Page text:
A new report commissioned by the US government has found South Africa has the lowest life expectancy in the world.
The report, titled “An Aging World: 2015“, found the world’s older population continues to grow at an unprecedented rate.
Today, 8.5% of people worldwide (617 million) are aged 65 and over – and this is projected to jump to nearly 17% of the world’s population by 2050 (1.6 billion).
The report was commissioned by the National Institute on Aging (NIA), part of the US National Institutes of Health, and produced by the US Census Bureau.
While much of the world is expected to see a boom in older populations, the growth will be much slower in Africa – particularly South Africa, where the prevalence of HIV/AIDS has given the country the lowest life expectancy out of all countries covered.
The research found that South Africa’s life expectancy at birth was only 49.7 years of age in 2015. While South African men are expected to live a little longer (50.7 years), women fare worse, at 48.7 years.
This number is significantly lower than figures reported by Stats SA, which puts the average life expectancy at birth at 61 years in 2015, while the World Health Organisation puts it at 60 years.
The list of 194 countries by the WHO shows Sierra Leone to have the worst average life expectancy rate in the world, at 46, with Lesotho at an average age of 50, while the average life expectancy of a person from the Central African Republic is 51. In Angola, Chad, and DRC, it’s 52.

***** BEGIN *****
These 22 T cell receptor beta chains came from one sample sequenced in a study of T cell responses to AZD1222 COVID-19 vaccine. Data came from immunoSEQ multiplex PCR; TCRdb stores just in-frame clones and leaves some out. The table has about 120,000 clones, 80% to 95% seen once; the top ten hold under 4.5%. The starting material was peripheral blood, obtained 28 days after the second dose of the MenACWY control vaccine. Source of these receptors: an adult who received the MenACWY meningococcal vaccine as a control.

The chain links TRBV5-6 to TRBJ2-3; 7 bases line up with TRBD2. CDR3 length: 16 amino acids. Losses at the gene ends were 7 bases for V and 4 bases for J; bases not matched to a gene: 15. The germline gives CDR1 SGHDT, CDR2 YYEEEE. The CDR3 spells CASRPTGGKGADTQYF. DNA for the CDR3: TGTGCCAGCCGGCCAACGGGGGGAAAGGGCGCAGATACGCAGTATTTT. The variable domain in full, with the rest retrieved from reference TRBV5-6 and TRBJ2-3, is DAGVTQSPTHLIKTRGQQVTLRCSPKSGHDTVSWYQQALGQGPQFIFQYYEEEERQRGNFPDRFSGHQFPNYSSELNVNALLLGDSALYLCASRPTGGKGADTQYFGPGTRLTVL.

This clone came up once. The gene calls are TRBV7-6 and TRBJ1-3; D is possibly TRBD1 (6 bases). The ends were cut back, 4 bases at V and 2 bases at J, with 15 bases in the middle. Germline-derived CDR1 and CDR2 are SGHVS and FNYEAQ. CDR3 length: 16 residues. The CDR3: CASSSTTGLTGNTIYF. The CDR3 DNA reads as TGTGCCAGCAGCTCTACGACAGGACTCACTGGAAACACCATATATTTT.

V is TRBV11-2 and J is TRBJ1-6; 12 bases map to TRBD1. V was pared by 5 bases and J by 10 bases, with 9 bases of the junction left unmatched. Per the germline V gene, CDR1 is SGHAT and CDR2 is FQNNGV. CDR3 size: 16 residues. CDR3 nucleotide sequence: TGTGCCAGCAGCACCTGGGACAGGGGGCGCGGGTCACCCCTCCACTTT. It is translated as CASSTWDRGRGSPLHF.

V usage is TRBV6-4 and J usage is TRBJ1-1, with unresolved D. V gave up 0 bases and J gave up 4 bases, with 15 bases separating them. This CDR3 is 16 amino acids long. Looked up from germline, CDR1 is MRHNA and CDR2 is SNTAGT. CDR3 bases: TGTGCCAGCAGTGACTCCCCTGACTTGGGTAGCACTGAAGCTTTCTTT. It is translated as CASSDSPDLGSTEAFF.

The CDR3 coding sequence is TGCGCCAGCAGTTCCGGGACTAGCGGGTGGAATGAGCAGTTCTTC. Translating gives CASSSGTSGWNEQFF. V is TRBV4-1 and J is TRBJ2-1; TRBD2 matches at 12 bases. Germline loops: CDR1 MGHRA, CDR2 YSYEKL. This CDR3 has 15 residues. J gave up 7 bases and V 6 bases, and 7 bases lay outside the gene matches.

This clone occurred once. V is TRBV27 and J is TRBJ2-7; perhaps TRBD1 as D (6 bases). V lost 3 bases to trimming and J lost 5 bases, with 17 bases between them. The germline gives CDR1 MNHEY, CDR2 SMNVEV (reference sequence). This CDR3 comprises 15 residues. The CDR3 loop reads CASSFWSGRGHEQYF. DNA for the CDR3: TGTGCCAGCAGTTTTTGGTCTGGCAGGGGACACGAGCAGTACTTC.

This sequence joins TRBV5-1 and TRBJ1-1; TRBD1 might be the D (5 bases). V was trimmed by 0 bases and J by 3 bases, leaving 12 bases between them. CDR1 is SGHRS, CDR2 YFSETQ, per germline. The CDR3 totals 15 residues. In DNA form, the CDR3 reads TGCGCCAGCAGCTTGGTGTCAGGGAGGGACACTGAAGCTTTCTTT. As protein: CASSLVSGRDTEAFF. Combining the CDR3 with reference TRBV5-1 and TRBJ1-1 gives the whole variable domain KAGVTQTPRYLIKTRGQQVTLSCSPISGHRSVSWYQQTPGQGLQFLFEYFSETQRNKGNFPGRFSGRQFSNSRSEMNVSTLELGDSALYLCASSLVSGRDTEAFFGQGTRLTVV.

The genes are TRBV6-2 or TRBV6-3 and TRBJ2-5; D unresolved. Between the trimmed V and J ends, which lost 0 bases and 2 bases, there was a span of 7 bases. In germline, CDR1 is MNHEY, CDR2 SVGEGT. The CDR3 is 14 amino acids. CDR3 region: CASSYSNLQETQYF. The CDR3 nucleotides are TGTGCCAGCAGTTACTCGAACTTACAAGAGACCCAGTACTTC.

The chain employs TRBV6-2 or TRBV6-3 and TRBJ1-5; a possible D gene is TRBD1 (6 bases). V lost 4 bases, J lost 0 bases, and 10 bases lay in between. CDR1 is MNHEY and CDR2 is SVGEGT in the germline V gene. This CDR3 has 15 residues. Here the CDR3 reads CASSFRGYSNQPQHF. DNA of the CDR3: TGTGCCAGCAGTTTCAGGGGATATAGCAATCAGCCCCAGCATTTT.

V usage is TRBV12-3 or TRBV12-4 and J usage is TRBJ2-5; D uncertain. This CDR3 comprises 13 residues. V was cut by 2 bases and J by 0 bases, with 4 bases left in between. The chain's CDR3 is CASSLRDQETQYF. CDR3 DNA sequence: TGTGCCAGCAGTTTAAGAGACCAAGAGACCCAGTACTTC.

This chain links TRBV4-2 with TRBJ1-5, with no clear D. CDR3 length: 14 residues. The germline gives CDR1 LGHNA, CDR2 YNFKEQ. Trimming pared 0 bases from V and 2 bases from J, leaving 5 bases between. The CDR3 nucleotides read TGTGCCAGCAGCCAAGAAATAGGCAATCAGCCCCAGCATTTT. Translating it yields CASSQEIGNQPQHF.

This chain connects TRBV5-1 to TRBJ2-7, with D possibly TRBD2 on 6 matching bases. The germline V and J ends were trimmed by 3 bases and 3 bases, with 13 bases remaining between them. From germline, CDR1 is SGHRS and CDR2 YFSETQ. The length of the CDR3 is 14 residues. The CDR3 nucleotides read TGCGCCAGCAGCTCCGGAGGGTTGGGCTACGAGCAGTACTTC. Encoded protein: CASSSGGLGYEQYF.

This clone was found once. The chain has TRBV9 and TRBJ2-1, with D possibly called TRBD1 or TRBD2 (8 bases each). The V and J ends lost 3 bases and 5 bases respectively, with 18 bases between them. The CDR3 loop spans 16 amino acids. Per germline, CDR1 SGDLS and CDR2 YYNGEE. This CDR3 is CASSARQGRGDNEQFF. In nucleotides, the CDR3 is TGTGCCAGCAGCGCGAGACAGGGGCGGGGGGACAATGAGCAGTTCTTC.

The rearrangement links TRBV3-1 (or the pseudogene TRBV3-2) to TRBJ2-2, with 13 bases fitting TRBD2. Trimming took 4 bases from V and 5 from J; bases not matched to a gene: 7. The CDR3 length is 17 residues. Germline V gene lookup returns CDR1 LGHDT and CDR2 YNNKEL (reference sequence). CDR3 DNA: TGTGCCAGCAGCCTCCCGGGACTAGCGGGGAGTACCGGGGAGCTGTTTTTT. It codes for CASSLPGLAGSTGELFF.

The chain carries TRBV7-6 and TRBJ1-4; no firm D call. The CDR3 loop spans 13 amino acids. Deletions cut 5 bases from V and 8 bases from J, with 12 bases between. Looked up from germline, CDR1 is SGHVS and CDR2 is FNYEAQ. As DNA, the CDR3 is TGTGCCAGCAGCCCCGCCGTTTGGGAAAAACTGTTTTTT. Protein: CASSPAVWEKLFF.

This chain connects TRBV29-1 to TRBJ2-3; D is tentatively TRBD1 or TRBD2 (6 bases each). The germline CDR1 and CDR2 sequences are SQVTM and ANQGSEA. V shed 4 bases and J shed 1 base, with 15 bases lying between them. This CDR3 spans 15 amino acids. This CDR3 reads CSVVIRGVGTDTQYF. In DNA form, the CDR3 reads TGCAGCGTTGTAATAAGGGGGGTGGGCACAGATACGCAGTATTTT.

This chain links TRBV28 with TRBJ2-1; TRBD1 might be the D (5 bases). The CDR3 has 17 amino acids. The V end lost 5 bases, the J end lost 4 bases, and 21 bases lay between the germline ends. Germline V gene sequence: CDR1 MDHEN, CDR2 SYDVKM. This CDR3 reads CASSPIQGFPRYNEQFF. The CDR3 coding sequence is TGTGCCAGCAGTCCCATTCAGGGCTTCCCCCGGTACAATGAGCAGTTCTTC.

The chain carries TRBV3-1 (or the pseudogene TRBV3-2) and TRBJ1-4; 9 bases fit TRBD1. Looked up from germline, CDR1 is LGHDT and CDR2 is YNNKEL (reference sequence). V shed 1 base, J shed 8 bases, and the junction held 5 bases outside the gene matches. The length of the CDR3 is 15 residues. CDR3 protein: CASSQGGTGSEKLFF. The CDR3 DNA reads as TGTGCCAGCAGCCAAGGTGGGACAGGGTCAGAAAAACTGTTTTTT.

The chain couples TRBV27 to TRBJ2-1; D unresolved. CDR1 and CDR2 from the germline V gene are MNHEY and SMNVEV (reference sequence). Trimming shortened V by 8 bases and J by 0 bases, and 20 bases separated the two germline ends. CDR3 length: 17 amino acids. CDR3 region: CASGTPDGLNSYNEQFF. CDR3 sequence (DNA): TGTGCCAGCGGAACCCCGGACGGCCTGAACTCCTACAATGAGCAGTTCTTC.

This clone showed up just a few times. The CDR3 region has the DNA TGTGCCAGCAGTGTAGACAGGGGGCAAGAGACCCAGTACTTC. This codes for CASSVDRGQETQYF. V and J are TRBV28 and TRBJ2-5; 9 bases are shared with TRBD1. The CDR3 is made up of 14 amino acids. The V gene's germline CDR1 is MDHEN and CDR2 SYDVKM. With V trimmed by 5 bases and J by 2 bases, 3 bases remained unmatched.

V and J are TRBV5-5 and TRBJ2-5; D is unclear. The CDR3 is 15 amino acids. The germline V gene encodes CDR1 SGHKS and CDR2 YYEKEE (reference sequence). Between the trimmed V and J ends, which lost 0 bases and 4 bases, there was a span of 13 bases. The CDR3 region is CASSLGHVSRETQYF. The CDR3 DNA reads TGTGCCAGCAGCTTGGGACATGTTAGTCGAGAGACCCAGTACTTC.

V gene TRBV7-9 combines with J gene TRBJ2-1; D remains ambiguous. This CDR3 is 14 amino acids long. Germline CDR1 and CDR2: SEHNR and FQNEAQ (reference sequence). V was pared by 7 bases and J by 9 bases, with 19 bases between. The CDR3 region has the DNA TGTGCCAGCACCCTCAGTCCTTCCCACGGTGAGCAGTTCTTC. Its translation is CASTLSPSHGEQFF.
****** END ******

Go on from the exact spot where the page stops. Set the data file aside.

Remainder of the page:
According to the report, however, Sierra Leone has a life expectancy of 58.7 years – while the average global life expectancy is 68.6 years, expected to reach 76.2 years by 2050.
While the prevalence of HIV/AIDS in South Africa is seen as the key factor in the low life expectancy, the US Census Bureau did note a turning in the tide.
“Decreases in mortality due to HIV/AIDS has changed the prospects for South Africa and removed it from the list (of nations in population decline).”
As such, looking forward to 2050, South Africa’s life expectancy is expected to climb to 63.2 years of age at birth – still lower than the global average, but higher than many other African nations.
Over this period, the country is expected to maintain a total fertility rate of 2.0 children, while the population of people over the age of 65 is expected to jump from 3.1 million in 2015, to 5.6 million in 2050.
Population aging affects many aspects of public life, from acute and long-term health care needs, to pensions, work and retirement, transportation, and housing.
Among the older population worldwide, noncommunicable diseases are the main health concern – particularly in low-income countries (many in Africa), where the older population faces a considerable burden from both noncommunicable and communicable diseases.